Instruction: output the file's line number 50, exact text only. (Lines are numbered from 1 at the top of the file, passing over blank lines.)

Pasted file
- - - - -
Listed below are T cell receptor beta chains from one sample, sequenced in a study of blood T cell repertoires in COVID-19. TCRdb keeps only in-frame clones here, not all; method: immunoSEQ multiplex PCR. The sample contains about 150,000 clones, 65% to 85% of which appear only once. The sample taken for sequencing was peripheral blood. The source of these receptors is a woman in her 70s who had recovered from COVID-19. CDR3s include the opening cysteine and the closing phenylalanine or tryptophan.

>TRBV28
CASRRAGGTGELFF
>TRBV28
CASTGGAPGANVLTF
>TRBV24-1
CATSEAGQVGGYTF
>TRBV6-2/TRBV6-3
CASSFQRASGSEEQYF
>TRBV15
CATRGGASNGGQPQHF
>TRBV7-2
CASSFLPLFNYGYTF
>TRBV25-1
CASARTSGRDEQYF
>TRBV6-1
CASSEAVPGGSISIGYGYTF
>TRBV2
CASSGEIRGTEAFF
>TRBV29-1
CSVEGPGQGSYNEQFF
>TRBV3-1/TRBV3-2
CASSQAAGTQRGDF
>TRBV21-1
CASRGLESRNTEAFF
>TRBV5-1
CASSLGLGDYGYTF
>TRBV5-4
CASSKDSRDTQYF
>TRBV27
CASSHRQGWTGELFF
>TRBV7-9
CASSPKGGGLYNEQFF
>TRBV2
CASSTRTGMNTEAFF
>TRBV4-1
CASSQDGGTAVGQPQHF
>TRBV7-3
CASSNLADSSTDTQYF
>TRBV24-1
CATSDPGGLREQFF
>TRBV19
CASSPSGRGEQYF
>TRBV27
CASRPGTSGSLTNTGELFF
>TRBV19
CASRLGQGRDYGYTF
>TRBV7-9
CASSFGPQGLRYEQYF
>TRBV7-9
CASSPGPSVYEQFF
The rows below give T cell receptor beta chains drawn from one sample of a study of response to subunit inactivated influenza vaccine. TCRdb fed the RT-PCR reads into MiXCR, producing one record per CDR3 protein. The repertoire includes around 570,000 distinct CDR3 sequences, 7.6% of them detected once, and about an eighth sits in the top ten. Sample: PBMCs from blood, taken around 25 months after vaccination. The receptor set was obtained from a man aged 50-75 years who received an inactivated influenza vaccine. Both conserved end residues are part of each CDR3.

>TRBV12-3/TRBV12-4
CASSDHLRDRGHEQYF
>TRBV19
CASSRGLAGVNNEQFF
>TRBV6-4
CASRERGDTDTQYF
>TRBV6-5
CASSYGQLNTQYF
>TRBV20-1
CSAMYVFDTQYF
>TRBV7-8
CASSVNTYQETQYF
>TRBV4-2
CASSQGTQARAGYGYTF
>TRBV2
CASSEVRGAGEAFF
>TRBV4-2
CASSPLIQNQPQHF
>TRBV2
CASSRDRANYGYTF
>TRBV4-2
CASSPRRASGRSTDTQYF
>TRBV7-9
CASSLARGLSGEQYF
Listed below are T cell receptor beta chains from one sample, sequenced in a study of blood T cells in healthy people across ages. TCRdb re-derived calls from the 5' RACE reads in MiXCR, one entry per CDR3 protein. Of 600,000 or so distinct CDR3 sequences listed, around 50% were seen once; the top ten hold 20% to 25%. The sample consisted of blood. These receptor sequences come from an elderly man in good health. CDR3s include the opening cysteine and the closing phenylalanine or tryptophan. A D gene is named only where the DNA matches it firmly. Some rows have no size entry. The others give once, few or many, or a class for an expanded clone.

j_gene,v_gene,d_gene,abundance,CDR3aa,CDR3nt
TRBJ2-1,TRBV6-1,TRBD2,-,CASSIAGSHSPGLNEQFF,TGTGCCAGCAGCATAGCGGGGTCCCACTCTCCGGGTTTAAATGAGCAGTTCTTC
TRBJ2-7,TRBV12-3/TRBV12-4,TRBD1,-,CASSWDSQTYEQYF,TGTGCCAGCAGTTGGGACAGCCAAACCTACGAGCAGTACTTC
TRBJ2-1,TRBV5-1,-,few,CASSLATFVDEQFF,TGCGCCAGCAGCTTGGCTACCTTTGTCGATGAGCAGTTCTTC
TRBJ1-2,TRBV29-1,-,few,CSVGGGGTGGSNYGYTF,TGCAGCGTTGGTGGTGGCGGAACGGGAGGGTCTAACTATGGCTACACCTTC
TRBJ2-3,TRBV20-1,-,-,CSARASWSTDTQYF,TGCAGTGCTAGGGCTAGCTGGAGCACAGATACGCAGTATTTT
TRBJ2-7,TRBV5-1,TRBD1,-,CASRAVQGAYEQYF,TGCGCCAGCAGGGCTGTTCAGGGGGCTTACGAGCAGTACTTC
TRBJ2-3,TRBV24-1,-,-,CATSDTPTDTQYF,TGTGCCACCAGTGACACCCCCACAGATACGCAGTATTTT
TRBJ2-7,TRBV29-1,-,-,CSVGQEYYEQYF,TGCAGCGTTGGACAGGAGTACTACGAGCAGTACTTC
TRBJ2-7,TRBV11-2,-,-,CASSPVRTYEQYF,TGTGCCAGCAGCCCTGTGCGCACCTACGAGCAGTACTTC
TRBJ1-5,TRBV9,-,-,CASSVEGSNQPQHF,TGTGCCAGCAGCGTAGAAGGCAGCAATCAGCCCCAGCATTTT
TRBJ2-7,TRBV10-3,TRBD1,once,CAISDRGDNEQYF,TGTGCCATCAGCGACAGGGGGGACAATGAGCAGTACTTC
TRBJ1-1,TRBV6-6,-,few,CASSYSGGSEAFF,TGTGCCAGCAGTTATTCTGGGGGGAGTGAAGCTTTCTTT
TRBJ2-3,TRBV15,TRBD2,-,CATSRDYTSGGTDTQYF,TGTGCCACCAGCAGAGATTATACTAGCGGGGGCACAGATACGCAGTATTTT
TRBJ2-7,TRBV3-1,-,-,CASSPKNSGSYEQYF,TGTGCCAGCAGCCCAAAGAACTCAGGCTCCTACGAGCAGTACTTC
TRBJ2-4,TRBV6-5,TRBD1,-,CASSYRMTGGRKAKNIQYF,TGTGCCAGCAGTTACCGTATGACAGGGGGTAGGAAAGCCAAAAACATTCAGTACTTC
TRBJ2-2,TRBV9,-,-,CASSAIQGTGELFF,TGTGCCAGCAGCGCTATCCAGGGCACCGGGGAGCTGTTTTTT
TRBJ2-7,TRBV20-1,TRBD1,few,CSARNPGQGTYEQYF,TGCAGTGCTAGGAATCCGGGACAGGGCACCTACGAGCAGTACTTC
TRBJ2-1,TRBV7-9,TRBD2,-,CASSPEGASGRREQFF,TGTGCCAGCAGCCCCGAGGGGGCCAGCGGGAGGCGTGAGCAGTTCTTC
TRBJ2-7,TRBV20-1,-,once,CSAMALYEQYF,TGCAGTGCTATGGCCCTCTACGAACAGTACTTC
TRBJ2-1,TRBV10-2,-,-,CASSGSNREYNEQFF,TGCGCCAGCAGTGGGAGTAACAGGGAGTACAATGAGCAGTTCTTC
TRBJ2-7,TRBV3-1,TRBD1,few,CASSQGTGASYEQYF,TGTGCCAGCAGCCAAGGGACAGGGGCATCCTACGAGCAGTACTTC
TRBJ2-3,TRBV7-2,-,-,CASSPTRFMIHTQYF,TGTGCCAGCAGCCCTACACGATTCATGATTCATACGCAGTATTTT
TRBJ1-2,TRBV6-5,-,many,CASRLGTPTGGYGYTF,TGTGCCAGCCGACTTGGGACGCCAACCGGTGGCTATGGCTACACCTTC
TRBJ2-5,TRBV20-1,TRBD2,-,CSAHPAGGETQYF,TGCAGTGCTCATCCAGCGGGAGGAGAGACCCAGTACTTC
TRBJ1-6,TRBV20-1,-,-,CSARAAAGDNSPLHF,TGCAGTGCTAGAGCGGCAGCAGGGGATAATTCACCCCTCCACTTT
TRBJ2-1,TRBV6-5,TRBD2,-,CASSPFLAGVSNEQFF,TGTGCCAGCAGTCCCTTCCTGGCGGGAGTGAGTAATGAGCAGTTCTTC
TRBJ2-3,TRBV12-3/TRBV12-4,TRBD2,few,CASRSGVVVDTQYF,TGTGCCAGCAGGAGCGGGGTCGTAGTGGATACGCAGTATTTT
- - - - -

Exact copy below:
>TRBV7-9